>The question of whether less stress is placed on the entire antenna
>structure [tower, beam, rotor, brake, guys etc.] by rotating the
>element ends into the prevailing wind and taking the brunt of the
>wind's force on the boom or allowing the beam to windmill and take the
>wind load broadside across all the elements... I guess can only be
>answered by the experience of the people who have tried thing both ways.
Great Falls, Montana has the highest daily average windspeed of any city
over 50,000 pop. in the lower 48 (Book of lists a few years ago). We get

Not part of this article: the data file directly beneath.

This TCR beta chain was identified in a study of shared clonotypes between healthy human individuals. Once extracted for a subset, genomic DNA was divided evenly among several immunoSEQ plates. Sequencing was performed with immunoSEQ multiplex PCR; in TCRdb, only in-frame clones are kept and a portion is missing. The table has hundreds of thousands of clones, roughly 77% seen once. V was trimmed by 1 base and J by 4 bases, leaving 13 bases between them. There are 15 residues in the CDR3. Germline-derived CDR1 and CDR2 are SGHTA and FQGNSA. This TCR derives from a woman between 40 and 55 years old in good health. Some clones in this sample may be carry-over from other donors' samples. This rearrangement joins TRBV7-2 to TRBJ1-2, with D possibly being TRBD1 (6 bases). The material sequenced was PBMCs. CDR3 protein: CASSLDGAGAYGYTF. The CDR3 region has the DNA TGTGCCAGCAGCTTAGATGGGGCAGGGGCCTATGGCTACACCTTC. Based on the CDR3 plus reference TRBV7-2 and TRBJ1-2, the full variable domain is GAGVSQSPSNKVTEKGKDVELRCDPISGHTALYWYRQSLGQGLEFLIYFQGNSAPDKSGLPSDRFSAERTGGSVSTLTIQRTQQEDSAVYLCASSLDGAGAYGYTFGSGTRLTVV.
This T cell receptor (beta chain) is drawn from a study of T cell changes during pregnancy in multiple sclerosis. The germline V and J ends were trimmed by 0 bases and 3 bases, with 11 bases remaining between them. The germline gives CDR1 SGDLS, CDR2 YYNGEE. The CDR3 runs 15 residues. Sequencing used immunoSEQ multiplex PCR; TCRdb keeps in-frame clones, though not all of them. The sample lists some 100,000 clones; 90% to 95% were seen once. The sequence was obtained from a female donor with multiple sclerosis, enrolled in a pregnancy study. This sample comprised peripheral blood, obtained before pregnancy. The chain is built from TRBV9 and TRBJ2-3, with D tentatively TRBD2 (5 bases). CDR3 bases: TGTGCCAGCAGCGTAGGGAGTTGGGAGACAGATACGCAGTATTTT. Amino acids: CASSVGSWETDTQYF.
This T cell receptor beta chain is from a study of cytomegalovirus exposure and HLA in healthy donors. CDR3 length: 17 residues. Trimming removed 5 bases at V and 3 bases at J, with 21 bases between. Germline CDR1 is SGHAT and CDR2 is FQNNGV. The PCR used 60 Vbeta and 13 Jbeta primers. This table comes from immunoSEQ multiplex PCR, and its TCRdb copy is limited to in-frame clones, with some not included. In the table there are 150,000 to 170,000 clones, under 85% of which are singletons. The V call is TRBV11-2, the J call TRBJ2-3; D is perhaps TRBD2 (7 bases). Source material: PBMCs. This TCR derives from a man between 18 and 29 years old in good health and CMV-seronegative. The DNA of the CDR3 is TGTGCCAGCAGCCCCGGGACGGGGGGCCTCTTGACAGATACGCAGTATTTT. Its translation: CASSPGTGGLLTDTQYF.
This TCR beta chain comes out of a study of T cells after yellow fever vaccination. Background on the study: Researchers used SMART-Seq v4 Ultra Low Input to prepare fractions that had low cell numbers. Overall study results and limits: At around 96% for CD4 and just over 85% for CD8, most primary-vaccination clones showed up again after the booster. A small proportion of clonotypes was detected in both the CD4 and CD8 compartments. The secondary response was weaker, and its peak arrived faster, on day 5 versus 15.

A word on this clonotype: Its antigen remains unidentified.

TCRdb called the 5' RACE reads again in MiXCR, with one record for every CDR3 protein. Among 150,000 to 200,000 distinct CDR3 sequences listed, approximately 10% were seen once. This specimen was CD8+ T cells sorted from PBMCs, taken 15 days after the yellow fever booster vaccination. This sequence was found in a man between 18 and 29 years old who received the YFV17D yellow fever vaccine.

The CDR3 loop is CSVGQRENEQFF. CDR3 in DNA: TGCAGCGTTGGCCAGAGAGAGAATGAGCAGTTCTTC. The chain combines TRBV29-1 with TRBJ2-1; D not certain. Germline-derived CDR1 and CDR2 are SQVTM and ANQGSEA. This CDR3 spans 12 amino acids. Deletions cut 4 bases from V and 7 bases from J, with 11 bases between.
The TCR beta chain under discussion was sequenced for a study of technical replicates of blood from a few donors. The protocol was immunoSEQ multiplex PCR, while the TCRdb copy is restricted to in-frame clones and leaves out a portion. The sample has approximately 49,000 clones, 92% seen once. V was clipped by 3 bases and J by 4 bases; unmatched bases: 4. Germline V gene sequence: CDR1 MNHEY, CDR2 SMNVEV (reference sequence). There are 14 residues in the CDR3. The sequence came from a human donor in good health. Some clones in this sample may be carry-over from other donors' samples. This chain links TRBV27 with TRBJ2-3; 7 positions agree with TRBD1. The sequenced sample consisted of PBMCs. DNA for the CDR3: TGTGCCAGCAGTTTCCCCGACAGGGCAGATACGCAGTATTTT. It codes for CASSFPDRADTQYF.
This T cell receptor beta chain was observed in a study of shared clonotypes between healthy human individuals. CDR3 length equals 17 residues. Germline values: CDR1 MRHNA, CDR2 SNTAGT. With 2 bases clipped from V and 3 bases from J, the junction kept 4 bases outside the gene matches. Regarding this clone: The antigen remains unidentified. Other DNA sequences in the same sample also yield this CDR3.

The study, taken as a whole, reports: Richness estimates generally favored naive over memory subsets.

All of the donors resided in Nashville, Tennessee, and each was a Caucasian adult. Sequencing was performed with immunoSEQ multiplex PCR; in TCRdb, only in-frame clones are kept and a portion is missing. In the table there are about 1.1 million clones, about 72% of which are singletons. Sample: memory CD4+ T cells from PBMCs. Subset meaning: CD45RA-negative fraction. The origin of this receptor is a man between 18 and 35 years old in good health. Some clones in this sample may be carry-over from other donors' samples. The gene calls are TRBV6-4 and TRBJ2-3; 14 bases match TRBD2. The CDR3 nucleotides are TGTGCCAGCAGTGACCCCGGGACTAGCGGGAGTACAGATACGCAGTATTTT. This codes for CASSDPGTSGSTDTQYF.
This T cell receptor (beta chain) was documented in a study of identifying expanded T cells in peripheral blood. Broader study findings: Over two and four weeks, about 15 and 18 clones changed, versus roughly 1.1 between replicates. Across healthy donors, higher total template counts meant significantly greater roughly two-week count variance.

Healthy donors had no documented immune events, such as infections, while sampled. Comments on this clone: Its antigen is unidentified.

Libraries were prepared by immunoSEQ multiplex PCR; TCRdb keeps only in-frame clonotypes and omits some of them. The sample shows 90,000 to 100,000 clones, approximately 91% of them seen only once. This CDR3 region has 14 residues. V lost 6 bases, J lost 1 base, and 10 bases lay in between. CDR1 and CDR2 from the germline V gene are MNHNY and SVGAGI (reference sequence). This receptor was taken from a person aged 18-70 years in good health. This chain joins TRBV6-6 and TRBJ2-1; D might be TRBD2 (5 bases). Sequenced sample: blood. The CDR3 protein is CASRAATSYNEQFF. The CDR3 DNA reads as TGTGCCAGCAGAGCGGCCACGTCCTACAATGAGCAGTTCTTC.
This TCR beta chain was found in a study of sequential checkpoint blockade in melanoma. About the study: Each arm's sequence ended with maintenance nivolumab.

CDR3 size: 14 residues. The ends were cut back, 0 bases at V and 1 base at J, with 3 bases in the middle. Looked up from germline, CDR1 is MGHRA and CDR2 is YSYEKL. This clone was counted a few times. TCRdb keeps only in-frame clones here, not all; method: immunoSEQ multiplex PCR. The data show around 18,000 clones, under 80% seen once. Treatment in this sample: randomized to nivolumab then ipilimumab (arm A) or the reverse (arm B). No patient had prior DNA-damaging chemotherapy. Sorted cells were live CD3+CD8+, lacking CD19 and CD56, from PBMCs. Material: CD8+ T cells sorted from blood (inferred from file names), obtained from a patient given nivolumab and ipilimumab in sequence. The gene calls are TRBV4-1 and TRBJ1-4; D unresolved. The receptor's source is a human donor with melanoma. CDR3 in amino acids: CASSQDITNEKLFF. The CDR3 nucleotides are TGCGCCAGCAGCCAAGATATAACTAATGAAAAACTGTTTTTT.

frequent 60-70 mile an hour wind gusts. To clean aluminum we just put it
out in the wind and let it get sandblasted (as suggested by KE7X in
relatively calm Bozeman, 200 miles to the south). Everybody around here
(all 5 or 6 of us) lets their booms take the wind.
Another reason to do this was shown to me 2 days ago. We had a nice little
breeze blowing out of the NW. I walked outside and happened to look up at
the 205 at 83 feet. The elements were resonating in the wind like I had
never seen before. I mean they were whipping up and down like fishing rods
at a fly fishing tournament! I immediately turned the elements away from
the wind and this potentially destructive motion ceased. It's these
low/medium speed "resonating" breezes that cause those element ends to
shake loose of your antennae. A case for rivets, I suppose.
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